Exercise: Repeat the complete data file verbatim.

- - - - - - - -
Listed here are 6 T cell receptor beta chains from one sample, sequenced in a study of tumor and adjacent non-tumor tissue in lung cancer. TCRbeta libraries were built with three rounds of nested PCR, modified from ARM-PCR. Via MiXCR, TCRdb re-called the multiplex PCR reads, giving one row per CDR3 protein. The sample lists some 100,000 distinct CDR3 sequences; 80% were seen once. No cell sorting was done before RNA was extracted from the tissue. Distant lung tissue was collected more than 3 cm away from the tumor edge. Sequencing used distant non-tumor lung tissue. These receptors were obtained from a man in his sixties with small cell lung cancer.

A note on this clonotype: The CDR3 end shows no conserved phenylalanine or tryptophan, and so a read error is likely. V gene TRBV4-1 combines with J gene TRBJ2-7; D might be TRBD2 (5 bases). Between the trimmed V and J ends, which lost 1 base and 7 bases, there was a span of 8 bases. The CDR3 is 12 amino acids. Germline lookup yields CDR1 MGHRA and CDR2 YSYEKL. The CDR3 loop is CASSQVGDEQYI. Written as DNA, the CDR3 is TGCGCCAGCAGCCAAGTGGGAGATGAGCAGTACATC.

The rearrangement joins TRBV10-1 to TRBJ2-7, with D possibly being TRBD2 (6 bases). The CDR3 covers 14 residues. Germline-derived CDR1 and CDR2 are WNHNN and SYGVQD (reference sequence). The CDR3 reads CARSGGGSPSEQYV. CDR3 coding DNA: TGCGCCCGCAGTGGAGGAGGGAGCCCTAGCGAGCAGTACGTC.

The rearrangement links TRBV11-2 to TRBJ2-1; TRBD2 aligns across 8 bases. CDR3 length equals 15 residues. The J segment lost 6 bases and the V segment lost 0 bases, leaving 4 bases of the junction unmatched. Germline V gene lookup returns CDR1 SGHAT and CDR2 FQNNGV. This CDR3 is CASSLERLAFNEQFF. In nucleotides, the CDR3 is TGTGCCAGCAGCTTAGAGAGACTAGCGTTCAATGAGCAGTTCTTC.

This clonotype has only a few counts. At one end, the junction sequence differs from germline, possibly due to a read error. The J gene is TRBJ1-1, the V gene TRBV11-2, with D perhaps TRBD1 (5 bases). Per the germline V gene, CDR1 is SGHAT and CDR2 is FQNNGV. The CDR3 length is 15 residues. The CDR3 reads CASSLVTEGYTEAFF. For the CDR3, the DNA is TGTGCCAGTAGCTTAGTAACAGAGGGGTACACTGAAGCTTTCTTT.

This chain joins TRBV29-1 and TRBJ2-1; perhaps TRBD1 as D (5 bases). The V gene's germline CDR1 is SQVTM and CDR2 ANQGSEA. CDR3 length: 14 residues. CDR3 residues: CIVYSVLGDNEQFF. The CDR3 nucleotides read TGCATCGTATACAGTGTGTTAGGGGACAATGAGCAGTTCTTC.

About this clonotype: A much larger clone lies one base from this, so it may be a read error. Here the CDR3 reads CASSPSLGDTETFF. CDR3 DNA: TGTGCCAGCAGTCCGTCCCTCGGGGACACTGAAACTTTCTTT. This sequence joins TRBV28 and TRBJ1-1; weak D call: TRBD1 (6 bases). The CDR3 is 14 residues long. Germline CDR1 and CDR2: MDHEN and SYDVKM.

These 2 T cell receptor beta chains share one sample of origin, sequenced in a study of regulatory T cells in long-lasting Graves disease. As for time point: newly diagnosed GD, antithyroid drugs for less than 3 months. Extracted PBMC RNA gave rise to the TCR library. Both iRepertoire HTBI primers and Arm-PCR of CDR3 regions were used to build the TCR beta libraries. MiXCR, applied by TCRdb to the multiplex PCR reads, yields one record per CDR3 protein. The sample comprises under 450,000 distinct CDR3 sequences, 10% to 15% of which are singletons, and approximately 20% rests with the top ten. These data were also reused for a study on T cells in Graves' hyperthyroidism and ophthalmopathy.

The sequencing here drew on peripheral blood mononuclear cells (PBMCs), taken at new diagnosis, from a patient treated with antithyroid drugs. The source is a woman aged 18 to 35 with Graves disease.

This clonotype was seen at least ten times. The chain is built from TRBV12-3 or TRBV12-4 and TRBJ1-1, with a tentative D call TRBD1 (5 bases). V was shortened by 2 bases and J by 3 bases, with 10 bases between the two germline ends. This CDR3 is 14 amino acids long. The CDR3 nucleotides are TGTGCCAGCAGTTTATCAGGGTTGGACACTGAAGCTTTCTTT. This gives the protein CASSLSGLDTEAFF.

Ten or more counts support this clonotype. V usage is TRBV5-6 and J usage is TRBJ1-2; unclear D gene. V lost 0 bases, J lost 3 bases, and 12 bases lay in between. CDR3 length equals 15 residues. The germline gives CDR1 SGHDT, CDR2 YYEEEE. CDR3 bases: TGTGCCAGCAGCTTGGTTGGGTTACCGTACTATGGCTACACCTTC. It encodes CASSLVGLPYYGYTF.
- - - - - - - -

Listed here are 6 T cell receptor beta chains from one sample, sequenced in a study of tumor and adjacent non-tumor tissue in lung cancer. TCRbeta libraries were built with three rounds of nested PCR, modified from ARM-PCR. Via MiXCR, TCRdb re-called the multiplex PCR reads, giving one row per CDR3 protein. The sample lists some 100,000 distinct CDR3 sequences; 80% were seen once. No cell sorting was done before RNA was extracted from the tissue. Distant lung tissue was collected more than 3 cm away from the tumor edge. Sequencing used distant non-tumor lung tissue. These receptors were obtained from a man in his sixties with small cell lung cancer.

A note on this clonotype: The CDR3 end shows no conserved phenylalanine or tryptophan, and so a read error is likely. V gene TRBV4-1 combines with J gene TRBJ2-7; D might be TRBD2 (5 bases). Between the trimmed V and J ends, which lost 1 base and 7 bases, there was a span of 8 bases. The CDR3 is 12 amino acids. Germline lookup yields CDR1 MGHRA and CDR2 YSYEKL. The CDR3 loop is CASSQVGDEQYI. Written as DNA, the CDR3 is TGCGCCAGCAGCCAAGTGGGAGATGAGCAGTACATC.

The rearrangement joins TRBV10-1 to TRBJ2-7, with D possibly being TRBD2 (6 bases). The CDR3 covers 14 residues. Germline-derived CDR1 and CDR2 are WNHNN and SYGVQD (reference sequence). The CDR3 reads CARSGGGSPSEQYV. CDR3 coding DNA: TGCGCCCGCAGTGGAGGAGGGAGCCCTAGCGAGCAGTACGTC.

The rearrangement links TRBV11-2 to TRBJ2-1; TRBD2 aligns across 8 bases. CDR3 length equals 15 residues. The J segment lost 6 bases and the V segment lost 0 bases, leaving 4 bases of the junction unmatched. Germline V gene lookup returns CDR1 SGHAT and CDR2 FQNNGV. This CDR3 is CASSLERLAFNEQFF. In nucleotides, the CDR3 is TGTGCCAGCAGCTTAGAGAGACTAGCGTTCAATGAGCAGTTCTTC.

This clonotype has only a few counts. At one end, the junction sequence differs from germline, possibly due to a read error. The J gene is TRBJ1-1, the V gene TRBV11-2, with D perhaps TRBD1 (5 bases). Per the germline V gene, CDR1 is SGHAT and CDR2 is FQNNGV. The CDR3 length is 15 residues. The CDR3 reads CASSLVTEGYTEAFF. For the CDR3, the DNA is TGTGCCAGTAGCTTAGTAACAGAGGGGTACACTGAAGCTTTCTTT.

This chain joins TRBV29-1 and TRBJ2-1; perhaps TRBD1 as D (5 bases). The V gene's germline CDR1 is SQVTM and CDR2 ANQGSEA. CDR3 length: 14 residues. CDR3 residues: CIVYSVLGDNEQFF. The CDR3 nucleotides read TGCATCGTATACAGTGTGTTAGGGGACAATGAGCAGTTCTTC.

About this clonotype: A much larger clone lies one base from this, so it may be a read error. Here the CDR3 reads CASSPSLGDTETFF. CDR3 DNA: TGTGCCAGCAGTCCGTCCCTCGGGGACACTGAAACTTTCTTT. This sequence joins TRBV28 and TRBJ1-1; weak D call: TRBD1 (6 bases). The CDR3 is 14 residues long. Germline CDR1 and CDR2: MDHEN and SYDVKM.

These 2 T cell receptor beta chains share one sample of origin, sequenced in a study of regulatory T cells in long-lasting Graves disease. As for time point: newly diagnosed GD, antithyroid drugs for less than 3 months. Extracted PBMC RNA gave rise to the TCR library. Both iRepertoire HTBI primers and Arm-PCR of CDR3 regions were used to build the TCR beta libraries. MiXCR, applied by TCRdb to the multiplex PCR reads, yields one record per CDR3 protein. The sample comprises under 450,000 distinct CDR3 sequences, 10% to 15% of which are singletons, and approximately 20% rests with the top ten. These data were also reused for a study on T cells in Graves' hyperthyroidism and ophthalmopathy.

The sequencing here drew on peripheral blood mononuclear cells (PBMCs), taken at new diagnosis, from a patient treated with antithyroid drugs. The source is a woman aged 18 to 35 with Graves disease.

This clonotype was seen at least ten times. The chain is built from TRBV12-3 or TRBV12-4 and TRBJ1-1, with a tentative D call TRBD1 (5 bases). V was shortened by 2 bases and J by 3 bases, with 10 bases between the two germline ends. This CDR3 is 14 amino acids long. The CDR3 nucleotides are TGTGCCAGCAGTTTATCAGGGTTGGACACTGAAGCTTTCTTT. This gives the protein CASSLSGLDTEAFF.

Ten or more counts support this clonotype. V usage is TRBV5-6 and J usage is TRBJ1-2; unclear D gene. V lost 0 bases, J lost 3 bases, and 12 bases lay in between. CDR3 length equals 15 residues. The germline gives CDR1 SGHDT, CDR2 YYEEEE. CDR3 bases: TGTGCCAGCAGCTTGGTTGGGTTACCGTACTATGGCTACACCTTC. It encodes CASSLVGLPYYGYTF.